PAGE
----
“I should like to see him try that,” Don QuixoteLoading... said, “he had better be aware of that if he does not want to meet the most disastrous end that ever a father in the world met for having laid hands on the tender limbs of a love-stricken daughter.”
MaritornesLoading... understood that Don QuixoteLoading... was about to present the hand she had asked for and, making up her mind what to do, she got down from the hole and went into the stable where she took the halter of SanchoLoading... Panza's ass, and she returned to the window hole in all haste, just as Don QuixoteLoading... had planted his feet on RocinanteLoading...'s saddle, standing on it to reach the grated window where he supposed the lovelorn damsel to be.
He gave her his hand and said, “Lady, take this hand, or rather this scourge of the evil-doers of the earth. Take, I say, this hand which no other hand of any woman has ever touched, not even the hand of the woman who has complete possession of my entire body.
“I present it to you, not that you may kiss it, but that you may observe the contexture of the sinews, the close network of the muscles, the breadth and capacity of the veins, from which you may infer what must be the strength of the arm that has such a hand.”
“That we shall see presently,” MaritornesLoading... said, and, making a running knot on the halter, she passed it over his wrist and, coming down from the hole, she tied the other end very firmly to the bolt of the door of the straw-loft.
Don QuixoteLoading..., feeling the roughness of the rope on his wrist, exclaimed, “Your grace seems to be grating rather than caressing my hand. Treat it not so harshly, because it is not to blame for the offense my resolution has given you, nor is it just to wreak all your vengeance on so small a part. Remember that one who loves so well should not revenge herself so cruelly.”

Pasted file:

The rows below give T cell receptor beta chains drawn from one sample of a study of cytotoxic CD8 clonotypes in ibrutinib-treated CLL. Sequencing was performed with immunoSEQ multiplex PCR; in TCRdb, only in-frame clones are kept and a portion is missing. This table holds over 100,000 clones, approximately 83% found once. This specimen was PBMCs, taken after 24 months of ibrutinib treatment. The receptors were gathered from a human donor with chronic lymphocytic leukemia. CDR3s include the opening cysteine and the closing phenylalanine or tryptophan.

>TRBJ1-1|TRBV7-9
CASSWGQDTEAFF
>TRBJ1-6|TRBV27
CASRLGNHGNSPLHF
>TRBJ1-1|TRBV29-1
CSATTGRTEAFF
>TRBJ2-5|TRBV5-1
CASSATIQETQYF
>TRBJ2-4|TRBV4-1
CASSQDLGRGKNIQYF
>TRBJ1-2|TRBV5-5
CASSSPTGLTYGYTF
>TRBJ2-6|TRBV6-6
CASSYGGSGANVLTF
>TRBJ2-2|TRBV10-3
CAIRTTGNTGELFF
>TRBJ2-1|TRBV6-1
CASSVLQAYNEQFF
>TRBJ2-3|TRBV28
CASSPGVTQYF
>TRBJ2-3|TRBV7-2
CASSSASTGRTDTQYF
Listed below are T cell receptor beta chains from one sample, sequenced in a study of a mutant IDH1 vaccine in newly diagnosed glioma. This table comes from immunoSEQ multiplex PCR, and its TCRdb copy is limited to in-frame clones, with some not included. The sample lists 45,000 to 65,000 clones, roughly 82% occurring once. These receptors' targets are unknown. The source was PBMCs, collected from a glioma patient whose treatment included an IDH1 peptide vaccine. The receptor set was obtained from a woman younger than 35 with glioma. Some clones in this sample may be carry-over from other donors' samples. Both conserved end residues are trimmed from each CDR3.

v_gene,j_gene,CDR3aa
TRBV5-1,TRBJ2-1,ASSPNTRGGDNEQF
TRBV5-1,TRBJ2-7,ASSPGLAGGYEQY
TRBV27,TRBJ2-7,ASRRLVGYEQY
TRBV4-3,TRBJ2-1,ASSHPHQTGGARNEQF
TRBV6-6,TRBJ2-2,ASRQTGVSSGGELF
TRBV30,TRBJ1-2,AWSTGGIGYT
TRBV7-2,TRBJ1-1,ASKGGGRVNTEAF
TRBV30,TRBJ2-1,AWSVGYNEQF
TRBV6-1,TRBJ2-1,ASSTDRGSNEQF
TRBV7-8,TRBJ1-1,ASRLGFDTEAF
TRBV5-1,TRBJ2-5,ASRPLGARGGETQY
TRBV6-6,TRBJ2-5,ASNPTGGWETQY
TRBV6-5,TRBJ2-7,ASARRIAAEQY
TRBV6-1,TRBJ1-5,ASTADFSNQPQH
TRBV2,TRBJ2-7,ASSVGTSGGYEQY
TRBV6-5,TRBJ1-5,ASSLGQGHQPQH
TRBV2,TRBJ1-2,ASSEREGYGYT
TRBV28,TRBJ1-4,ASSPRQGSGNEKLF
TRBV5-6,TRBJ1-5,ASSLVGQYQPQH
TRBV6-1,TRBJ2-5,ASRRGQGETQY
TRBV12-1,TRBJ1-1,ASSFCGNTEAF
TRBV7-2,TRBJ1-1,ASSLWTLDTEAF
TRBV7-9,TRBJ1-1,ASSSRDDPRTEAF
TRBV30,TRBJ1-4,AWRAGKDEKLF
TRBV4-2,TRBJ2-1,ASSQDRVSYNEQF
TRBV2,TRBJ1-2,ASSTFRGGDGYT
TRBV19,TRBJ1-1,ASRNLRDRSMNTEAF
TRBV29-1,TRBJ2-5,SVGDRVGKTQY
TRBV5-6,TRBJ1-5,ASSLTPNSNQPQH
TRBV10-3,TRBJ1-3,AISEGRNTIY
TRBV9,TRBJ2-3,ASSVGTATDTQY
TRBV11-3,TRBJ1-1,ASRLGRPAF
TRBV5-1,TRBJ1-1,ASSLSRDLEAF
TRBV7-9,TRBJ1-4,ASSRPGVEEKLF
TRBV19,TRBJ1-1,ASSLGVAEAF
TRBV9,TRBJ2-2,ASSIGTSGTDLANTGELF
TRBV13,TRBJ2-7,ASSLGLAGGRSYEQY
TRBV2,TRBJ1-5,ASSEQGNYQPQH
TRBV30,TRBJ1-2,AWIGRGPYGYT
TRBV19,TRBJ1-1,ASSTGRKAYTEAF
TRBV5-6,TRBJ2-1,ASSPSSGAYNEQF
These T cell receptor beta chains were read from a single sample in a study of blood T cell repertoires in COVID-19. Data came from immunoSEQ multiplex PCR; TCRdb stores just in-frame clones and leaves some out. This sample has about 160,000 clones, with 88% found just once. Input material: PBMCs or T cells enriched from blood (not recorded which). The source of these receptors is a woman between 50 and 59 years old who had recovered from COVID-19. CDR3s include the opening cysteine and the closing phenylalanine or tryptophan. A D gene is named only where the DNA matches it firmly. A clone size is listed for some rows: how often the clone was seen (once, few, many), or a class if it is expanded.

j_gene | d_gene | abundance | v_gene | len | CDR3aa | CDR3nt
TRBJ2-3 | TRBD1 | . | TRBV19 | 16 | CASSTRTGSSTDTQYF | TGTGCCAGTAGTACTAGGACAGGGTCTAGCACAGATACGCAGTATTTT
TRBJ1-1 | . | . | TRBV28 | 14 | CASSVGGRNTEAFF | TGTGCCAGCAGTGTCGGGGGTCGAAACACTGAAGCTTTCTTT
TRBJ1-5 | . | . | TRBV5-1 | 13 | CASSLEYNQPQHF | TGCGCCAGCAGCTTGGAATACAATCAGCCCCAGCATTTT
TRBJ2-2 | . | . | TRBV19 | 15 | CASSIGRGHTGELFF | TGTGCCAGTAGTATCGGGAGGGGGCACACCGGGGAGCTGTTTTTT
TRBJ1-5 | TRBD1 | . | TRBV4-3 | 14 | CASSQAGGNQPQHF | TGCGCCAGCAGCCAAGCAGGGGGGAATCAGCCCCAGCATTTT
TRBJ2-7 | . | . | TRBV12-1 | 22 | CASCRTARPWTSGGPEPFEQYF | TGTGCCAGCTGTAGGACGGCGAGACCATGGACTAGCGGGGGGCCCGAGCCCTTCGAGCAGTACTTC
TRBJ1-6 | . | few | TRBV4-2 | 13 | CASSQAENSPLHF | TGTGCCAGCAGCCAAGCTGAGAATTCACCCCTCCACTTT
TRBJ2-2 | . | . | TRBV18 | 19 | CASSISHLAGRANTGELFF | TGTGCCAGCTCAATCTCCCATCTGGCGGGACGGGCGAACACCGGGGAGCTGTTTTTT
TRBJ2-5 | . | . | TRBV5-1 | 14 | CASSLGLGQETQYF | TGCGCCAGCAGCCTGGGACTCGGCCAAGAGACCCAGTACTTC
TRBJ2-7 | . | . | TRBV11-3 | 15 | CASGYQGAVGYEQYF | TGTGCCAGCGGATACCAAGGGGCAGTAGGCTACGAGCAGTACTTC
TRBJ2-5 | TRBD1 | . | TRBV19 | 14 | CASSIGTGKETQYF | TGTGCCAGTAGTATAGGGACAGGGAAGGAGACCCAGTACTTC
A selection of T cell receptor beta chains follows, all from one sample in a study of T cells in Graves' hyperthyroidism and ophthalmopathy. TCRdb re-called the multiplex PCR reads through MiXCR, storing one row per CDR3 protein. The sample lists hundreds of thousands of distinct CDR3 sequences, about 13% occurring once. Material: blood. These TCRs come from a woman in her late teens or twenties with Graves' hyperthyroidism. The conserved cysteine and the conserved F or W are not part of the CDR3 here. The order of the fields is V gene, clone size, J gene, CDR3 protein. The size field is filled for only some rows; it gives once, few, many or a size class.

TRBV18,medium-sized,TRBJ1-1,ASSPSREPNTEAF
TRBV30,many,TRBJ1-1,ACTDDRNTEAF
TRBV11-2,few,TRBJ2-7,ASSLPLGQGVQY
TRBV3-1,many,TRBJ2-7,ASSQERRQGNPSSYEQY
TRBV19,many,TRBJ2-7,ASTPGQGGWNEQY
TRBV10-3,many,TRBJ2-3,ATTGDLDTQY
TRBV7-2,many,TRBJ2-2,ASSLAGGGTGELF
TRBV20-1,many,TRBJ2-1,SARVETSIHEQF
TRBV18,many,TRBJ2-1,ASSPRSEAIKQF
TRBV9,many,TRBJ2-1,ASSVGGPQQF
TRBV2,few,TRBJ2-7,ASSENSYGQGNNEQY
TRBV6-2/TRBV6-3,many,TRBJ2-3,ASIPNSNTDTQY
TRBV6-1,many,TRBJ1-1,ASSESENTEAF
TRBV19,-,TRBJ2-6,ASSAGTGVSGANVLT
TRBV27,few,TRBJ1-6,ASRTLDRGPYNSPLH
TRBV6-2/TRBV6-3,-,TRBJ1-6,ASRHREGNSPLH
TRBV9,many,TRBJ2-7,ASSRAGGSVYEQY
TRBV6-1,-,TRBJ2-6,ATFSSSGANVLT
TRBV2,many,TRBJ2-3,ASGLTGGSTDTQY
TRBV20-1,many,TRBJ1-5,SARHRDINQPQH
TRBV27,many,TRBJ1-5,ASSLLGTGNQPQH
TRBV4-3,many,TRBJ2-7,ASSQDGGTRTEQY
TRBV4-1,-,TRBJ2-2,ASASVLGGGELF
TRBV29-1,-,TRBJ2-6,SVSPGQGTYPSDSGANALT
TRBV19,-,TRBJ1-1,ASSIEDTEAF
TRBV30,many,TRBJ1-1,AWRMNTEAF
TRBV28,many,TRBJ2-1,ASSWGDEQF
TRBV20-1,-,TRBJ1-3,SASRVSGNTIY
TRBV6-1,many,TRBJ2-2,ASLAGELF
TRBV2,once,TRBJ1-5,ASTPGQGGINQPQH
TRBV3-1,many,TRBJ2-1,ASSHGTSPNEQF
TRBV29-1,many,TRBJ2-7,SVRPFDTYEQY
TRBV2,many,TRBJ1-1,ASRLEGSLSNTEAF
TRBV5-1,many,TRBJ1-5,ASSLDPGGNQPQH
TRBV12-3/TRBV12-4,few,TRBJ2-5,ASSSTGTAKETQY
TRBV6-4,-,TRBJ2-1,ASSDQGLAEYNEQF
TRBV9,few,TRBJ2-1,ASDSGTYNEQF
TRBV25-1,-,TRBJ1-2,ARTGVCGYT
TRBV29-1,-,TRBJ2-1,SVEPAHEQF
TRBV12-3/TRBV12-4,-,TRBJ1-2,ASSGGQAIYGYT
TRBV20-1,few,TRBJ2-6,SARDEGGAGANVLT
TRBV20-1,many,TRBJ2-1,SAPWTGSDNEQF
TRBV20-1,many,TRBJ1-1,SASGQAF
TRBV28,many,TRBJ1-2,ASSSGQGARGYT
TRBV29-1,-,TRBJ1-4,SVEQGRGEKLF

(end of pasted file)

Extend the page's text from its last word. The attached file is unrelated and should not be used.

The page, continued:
But there was nobody now to listen to these words of Don QuixoteLoading...'s, because as soon as MaritornesLoading... had tied him she and the other made off, ready to die laughing, leaving him fastened in such a way that it was impossible for him to release himself.
He was, as mentioned earlier, standing on RocinanteLoading..., with his arm passed through the hole and his wrist tied to the bolt of the door, he was in mighty fear and dread of being left hanging by the arm if RocinanteLoading... were to move to one side or the other, and so he did not dare to make the least movement, although from the patience and imperturbable disposition of RocinanteLoading..., he had good reason to expect that he would stand for a whole century without budging an inch.
Finding himself fastened, then, and realizing that the ladies had retired, he began to fancy that all this had been done through witchcraft, as on the former occasion when in that same castle that bewitched Moor of a carrier had belabored him.